Ignore bad advice

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Being an engineer (MS from MIT in 1952), I believe authors and lecturers have a responsibility to avoid proffering misinformation that can lead to wrong conclusions and concomitant errors. A recent column in a poker magazine made the bristles on my remaining hair stand on end; comparing online versus live poker, the author made statements that are not factual.

Most significant, he stated: “You do not have the facility to take notes while playing live.” Consequently, he warns, you will not be able to distinguish the weak from the good players in live games.

Not so! I regularly keep notes about my opponents while playing low-limit live games at my local casinos, and have lectured on techniques for note-taking. At the table, opponents frequently question me and make comments about my note-taking.

That’s their right. Responding, I nod, smile, and continue taking notes. Nor does it require special computer software, as the author of the article indicates – only a small piece of paper and a pen.

Within the first half-hour of play, I know who are the Poker Pigeons (bound to lose) and the Poker Sharks (likely to win), the tight versus loose players, the passive versus aggressive, the range of hands they are likely to play, and even more information about my opponents. It’s all in my notes.

Furthermore, I know whether this is a “good” table for me.

Poker is game of partial information; the more you glean, the more edge you have. Keeping notes helps.

Then the author states as fact that live games play “no more than 30 hands per hour.” I have seen this figure published elsewhere – a misstatement seen often enough can gain wide acceptance.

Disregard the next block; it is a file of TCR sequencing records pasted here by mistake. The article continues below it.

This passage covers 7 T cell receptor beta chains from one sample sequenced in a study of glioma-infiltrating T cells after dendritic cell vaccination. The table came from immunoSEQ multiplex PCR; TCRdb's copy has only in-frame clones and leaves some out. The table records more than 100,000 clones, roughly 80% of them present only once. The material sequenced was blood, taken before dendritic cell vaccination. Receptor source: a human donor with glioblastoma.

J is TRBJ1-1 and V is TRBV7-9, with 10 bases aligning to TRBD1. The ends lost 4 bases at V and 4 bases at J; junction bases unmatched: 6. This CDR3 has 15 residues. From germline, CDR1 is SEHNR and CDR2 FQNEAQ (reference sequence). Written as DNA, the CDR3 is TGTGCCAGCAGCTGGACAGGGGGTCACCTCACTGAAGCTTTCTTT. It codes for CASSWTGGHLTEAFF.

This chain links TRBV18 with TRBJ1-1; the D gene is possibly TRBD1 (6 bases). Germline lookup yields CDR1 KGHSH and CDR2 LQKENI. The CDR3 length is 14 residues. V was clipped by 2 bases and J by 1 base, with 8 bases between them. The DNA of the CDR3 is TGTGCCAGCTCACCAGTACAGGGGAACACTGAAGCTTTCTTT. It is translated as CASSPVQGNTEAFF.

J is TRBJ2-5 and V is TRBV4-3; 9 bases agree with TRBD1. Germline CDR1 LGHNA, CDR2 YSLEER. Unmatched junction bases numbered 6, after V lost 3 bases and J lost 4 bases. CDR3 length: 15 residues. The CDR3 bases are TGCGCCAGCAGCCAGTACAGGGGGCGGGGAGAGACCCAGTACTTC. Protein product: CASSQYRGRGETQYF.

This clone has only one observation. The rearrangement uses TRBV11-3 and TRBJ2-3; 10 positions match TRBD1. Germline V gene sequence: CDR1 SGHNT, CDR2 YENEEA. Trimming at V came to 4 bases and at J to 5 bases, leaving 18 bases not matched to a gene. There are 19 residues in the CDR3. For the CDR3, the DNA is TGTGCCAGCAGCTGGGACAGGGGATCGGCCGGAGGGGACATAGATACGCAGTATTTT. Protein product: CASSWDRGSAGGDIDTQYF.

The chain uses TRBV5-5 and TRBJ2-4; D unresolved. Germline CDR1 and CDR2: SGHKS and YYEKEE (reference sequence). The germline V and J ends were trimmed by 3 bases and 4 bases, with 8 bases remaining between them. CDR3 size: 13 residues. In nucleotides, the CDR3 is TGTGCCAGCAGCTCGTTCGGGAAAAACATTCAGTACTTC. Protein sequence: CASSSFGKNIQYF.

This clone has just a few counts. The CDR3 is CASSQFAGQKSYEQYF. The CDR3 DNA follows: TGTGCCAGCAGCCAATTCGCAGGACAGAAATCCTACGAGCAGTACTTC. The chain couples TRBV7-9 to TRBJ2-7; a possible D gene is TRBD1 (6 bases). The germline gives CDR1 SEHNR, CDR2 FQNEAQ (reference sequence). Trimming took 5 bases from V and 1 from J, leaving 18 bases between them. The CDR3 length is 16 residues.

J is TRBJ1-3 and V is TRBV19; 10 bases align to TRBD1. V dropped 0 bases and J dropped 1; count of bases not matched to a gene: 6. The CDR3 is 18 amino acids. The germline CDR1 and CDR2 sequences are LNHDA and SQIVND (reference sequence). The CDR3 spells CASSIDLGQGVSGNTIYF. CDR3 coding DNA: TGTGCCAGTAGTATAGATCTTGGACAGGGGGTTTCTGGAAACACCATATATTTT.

Being an engineer (50+ years of experience in the aerospace industry, lecturer at UCLA and five NASA centers, and industry consultant), I understand the scientific method for gathering data to arrive at valid conclusions. I decided to test that statement.

My data is too limited at this point to permit a statistically confident conclusion, but I will share my observations with GamingToday readers: Of 14 measurements during $3-$6 live games, three averaged 37 hands/hour, two at 33 and two at 30 hands/hour.

There was one each at 26, 28, 31, 35, 38, 42 and 53 hands/hour.

The average was 35 hands/hour. While the variance is too great to draw a final conclusion, this data indicates that the 30-hands-per-hour figure in live games may be far off the mark – something we players should be aware of.

For example, our results suggest that it costs players considerably more than previously believed (based on 30 hands/hour) to play poker in a casino – considering the rake, the drop for the bad-beat jackpot and tips to the dealer.

There’s another statement in the article that I challenge: “True poker skill can really only be arrived at by playing the game.”

Skills can be gained many ways – reading books that explain strategies and tactics; attending seminars and classes that analyze hands and teach poker skills while offering the opportunity to ask questions; reading informative columns in poker publications (as distinct from most interviews of “celebrity” players); and discussing hands with buddies.

Certainly, playing experience is important in gaining skill; but, as I pointed out in another column, just playing for many years may not help you avoid a mistake that you continue to make. You need to question yourself: Why did I make that play? Should I change?

Finally, the author failed to mention the social benefits of playing live versus online games. Physically interacting with other humans is a big plus, especially for senior citizens like me.

Comments? George “The Engineer” Epstein can be contacted at [email protected]

About the Author

George Epstein

A retired engineer, George Epstein is the author of “The Greatest Book of Poker for Winners!” and “Hold’em or Fold’em? – An Algorithm for Making the Key Decision.” He teaches poker courses and conducts a unique Poker Lab at the Claude Pepper Senior Center under the auspices of the City of Los Angeles Dept. of Recreation and Parks and at West Los Angeles College.

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